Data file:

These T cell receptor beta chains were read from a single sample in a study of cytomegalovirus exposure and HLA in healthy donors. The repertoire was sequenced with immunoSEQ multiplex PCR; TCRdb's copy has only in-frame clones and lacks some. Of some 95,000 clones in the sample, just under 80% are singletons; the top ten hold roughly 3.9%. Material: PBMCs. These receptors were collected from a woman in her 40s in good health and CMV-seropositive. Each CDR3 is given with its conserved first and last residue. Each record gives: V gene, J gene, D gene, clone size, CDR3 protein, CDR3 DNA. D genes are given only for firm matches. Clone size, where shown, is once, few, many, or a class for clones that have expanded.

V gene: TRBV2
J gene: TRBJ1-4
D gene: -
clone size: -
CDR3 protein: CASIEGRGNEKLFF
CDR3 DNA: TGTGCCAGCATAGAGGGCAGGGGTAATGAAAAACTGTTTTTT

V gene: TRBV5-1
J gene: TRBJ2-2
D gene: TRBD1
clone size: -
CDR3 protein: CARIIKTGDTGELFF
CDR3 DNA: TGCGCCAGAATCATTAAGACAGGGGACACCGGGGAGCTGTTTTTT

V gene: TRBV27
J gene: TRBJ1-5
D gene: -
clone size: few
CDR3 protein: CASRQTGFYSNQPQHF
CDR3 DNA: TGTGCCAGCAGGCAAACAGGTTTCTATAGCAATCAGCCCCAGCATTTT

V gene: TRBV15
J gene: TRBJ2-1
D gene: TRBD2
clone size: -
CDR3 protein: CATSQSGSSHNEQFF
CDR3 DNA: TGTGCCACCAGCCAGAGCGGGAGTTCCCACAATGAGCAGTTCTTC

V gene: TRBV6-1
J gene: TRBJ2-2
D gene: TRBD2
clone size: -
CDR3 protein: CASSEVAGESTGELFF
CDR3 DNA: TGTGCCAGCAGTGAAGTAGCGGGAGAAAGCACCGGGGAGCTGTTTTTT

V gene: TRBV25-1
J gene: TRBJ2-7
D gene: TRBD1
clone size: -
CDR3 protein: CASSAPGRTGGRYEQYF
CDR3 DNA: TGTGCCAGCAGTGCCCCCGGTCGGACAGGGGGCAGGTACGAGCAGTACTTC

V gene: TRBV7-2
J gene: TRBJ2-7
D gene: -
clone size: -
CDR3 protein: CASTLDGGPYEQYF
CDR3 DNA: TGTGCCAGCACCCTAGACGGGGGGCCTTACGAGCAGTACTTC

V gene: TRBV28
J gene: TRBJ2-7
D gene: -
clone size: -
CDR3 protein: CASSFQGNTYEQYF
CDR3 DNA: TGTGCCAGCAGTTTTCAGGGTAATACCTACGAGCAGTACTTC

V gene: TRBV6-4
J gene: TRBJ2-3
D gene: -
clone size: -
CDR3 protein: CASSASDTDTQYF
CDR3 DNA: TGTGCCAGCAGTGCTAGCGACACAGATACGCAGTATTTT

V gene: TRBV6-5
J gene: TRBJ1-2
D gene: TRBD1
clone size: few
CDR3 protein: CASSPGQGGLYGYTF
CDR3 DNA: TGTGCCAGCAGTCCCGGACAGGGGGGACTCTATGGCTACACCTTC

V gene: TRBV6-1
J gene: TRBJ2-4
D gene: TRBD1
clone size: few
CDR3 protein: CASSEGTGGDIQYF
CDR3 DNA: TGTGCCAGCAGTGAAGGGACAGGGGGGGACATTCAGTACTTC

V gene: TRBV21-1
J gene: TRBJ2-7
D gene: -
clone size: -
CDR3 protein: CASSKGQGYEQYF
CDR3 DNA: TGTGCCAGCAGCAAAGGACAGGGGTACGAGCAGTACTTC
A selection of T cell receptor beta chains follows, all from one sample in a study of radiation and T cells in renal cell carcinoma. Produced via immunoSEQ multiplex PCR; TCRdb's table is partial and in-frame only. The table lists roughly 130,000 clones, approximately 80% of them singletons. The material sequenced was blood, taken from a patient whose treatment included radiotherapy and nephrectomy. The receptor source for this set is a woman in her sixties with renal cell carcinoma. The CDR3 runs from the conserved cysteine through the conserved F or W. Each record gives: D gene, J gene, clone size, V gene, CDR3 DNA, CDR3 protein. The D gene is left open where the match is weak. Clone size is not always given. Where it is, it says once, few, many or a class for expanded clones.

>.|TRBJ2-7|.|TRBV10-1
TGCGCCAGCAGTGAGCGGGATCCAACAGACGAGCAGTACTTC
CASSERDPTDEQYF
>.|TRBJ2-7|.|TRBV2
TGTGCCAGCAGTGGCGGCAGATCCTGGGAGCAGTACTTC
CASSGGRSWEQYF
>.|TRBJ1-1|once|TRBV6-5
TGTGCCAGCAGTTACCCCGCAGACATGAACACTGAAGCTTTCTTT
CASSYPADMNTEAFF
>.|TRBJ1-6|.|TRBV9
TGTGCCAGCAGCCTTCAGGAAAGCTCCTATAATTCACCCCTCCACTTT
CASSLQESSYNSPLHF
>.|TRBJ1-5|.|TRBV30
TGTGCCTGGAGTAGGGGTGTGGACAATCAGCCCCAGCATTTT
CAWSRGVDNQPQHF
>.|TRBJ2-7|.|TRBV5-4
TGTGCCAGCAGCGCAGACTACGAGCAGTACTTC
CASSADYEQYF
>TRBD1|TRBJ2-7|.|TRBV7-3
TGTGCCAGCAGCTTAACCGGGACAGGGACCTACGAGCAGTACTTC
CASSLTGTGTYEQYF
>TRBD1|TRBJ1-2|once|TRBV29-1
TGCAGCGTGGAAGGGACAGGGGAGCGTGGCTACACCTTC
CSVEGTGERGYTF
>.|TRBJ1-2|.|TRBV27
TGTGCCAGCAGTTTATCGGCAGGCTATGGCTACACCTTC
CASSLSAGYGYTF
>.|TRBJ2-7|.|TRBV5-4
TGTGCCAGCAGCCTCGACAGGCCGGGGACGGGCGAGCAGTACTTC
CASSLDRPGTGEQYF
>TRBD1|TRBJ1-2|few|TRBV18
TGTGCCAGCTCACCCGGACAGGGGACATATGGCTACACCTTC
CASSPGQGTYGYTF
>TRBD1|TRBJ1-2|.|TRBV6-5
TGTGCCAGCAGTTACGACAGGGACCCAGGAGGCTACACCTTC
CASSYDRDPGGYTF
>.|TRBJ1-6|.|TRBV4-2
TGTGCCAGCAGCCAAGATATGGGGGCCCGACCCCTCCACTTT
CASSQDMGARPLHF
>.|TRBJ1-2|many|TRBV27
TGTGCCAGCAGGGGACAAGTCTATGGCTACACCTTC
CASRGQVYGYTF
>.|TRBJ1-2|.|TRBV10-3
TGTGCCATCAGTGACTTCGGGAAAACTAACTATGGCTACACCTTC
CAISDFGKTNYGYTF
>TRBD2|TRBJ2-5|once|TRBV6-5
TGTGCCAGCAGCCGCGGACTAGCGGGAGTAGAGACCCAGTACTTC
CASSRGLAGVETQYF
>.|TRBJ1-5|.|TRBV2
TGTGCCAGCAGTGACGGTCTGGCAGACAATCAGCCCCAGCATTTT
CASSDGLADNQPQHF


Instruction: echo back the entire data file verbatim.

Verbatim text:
These T cell receptor beta chains were read from a single sample in a study of cytomegalovirus exposure and HLA in healthy donors. The repertoire was sequenced with immunoSEQ multiplex PCR; TCRdb's copy has only in-frame clones and lacks some. Of some 95,000 clones in the sample, just under 80% are singletons; the top ten hold roughly 3.9%. Material: PBMCs. These receptors were collected from a woman in her 40s in good health and CMV-seropositive. Each CDR3 is given with its conserved first and last residue. Each record gives: V gene, J gene, D gene, clone size, CDR3 protein, CDR3 DNA. D genes are given only for firm matches. Clone size, where shown, is once, few, many, or a class for clones that have expanded.

V gene: TRBV2
J gene: TRBJ1-4
D gene: -
clone size: -
CDR3 protein: CASIEGRGNEKLFF
CDR3 DNA: TGTGCCAGCATAGAGGGCAGGGGTAATGAAAAACTGTTTTTT

V gene: TRBV5-1
J gene: TRBJ2-2
D gene: TRBD1
clone size: -
CDR3 protein: CARIIKTGDTGELFF
CDR3 DNA: TGCGCCAGAATCATTAAGACAGGGGACACCGGGGAGCTGTTTTTT

V gene: TRBV27
J gene: TRBJ1-5
D gene: -
clone size: few
CDR3 protein: CASRQTGFYSNQPQHF
CDR3 DNA: TGTGCCAGCAGGCAAACAGGTTTCTATAGCAATCAGCCCCAGCATTTT

V gene: TRBV15
J gene: TRBJ2-1
D gene: TRBD2
clone size: -
CDR3 protein: CATSQSGSSHNEQFF
CDR3 DNA: TGTGCCACCAGCCAGAGCGGGAGTTCCCACAATGAGCAGTTCTTC

V gene: TRBV6-1
J gene: TRBJ2-2
D gene: TRBD2
clone size: -
CDR3 protein: CASSEVAGESTGELFF
CDR3 DNA: TGTGCCAGCAGTGAAGTAGCGGGAGAAAGCACCGGGGAGCTGTTTTTT

V gene: TRBV25-1
J gene: TRBJ2-7
D gene: TRBD1
clone size: -
CDR3 protein: CASSAPGRTGGRYEQYF
CDR3 DNA: TGTGCCAGCAGTGCCCCCGGTCGGACAGGGGGCAGGTACGAGCAGTACTTC

V gene: TRBV7-2
J gene: TRBJ2-7
D gene: -
clone size: -
CDR3 protein: CASTLDGGPYEQYF
CDR3 DNA: TGTGCCAGCACCCTAGACGGGGGGCCTTACGAGCAGTACTTC

V gene: TRBV28
J gene: TRBJ2-7
D gene: -
clone size: -
CDR3 protein: CASSFQGNTYEQYF
CDR3 DNA: TGTGCCAGCAGTTTTCAGGGTAATACCTACGAGCAGTACTTC

V gene: TRBV6-4
J gene: TRBJ2-3
D gene: -
clone size: -
CDR3 protein: CASSASDTDTQYF
CDR3 DNA: TGTGCCAGCAGTGCTAGCGACACAGATACGCAGTATTTT

V gene: TRBV6-5
J gene: TRBJ1-2
D gene: TRBD1
clone size: few
CDR3 protein: CASSPGQGGLYGYTF
CDR3 DNA: TGTGCCAGCAGTCCCGGACAGGGGGGACTCTATGGCTACACCTTC

V gene: TRBV6-1
J gene: TRBJ2-4
D gene: TRBD1
clone size: few
CDR3 protein: CASSEGTGGDIQYF
CDR3 DNA: TGTGCCAGCAGTGAAGGGACAGGGGGGGACATTCAGTACTTC

V gene: TRBV21-1
J gene: TRBJ2-7
D gene: -
clone size: -
CDR3 protein: CASSKGQGYEQYF
CDR3 DNA: TGTGCCAGCAGCAAAGGACAGGGGTACGAGCAGTACTTC
A selection of T cell receptor beta chains follows, all from one sample in a study of radiation and T cells in renal cell carcinoma. Produced via immunoSEQ multiplex PCR; TCRdb's table is partial and in-frame only. The table lists roughly 130,000 clones, approximately 80% of them singletons. The material sequenced was blood, taken from a patient whose treatment included radiotherapy and nephrectomy. The receptor source for this set is a woman in her sixties with renal cell carcinoma. The CDR3 runs from the conserved cysteine through the conserved F or W. Each record gives: D gene, J gene, clone size, V gene, CDR3 DNA, CDR3 protein. The D gene is left open where the match is weak. Clone size is not always given. Where it is, it says once, few, many or a class for expanded clones.

>.|TRBJ2-7|.|TRBV10-1
TGCGCCAGCAGTGAGCGGGATCCAACAGACGAGCAGTACTTC
CASSERDPTDEQYF
>.|TRBJ2-7|.|TRBV2
TGTGCCAGCAGTGGCGGCAGATCCTGGGAGCAGTACTTC
CASSGGRSWEQYF
>.|TRBJ1-1|once|TRBV6-5
TGTGCCAGCAGTTACCCCGCAGACATGAACACTGAAGCTTTCTTT
CASSYPADMNTEAFF
>.|TRBJ1-6|.|TRBV9
TGTGCCAGCAGCCTTCAGGAAAGCTCCTATAATTCACCCCTCCACTTT
CASSLQESSYNSPLHF
>.|TRBJ1-5|.|TRBV30
TGTGCCTGGAGTAGGGGTGTGGACAATCAGCCCCAGCATTTT
CAWSRGVDNQPQHF
>.|TRBJ2-7|.|TRBV5-4
TGTGCCAGCAGCGCAGACTACGAGCAGTACTTC
CASSADYEQYF
>TRBD1|TRBJ2-7|.|TRBV7-3
TGTGCCAGCAGCTTAACCGGGACAGGGACCTACGAGCAGTACTTC
CASSLTGTGTYEQYF
>TRBD1|TRBJ1-2|once|TRBV29-1
TGCAGCGTGGAAGGGACAGGGGAGCGTGGCTACACCTTC
CSVEGTGERGYTF
>.|TRBJ1-2|.|TRBV27
TGTGCCAGCAGTTTATCGGCAGGCTATGGCTACACCTTC
CASSLSAGYGYTF
>.|TRBJ2-7|.|TRBV5-4
TGTGCCAGCAGCCTCGACAGGCCGGGGACGGGCGAGCAGTACTTC
CASSLDRPGTGEQYF
>TRBD1|TRBJ1-2|few|TRBV18
TGTGCCAGCTCACCCGGACAGGGGACATATGGCTACACCTTC
CASSPGQGTYGYTF
>TRBD1|TRBJ1-2|.|TRBV6-5
TGTGCCAGCAGTTACGACAGGGACCCAGGAGGCTACACCTTC
CASSYDRDPGGYTF
>.|TRBJ1-6|.|TRBV4-2
TGTGCCAGCAGCCAAGATATGGGGGCCCGACCCCTCCACTTT
CASSQDMGARPLHF
>.|TRBJ1-2|many|TRBV27
TGTGCCAGCAGGGGACAAGTCTATGGCTACACCTTC
CASRGQVYGYTF
>.|TRBJ1-2|.|TRBV10-3
TGTGCCATCAGTGACTTCGGGAAAACTAACTATGGCTACACCTTC
CAISDFGKTNYGYTF
>TRBD2|TRBJ2-5|once|TRBV6-5
TGTGCCAGCAGCCGCGGACTAGCGGGAGTAGAGACCCAGTACTTC
CASSRGLAGVETQYF
>.|TRBJ1-5|.|TRBV2
TGTGCCAGCAGTGACGGTCTGGCAGACAATCAGCCCCAGCATTTT
CASSDGLADNQPQHF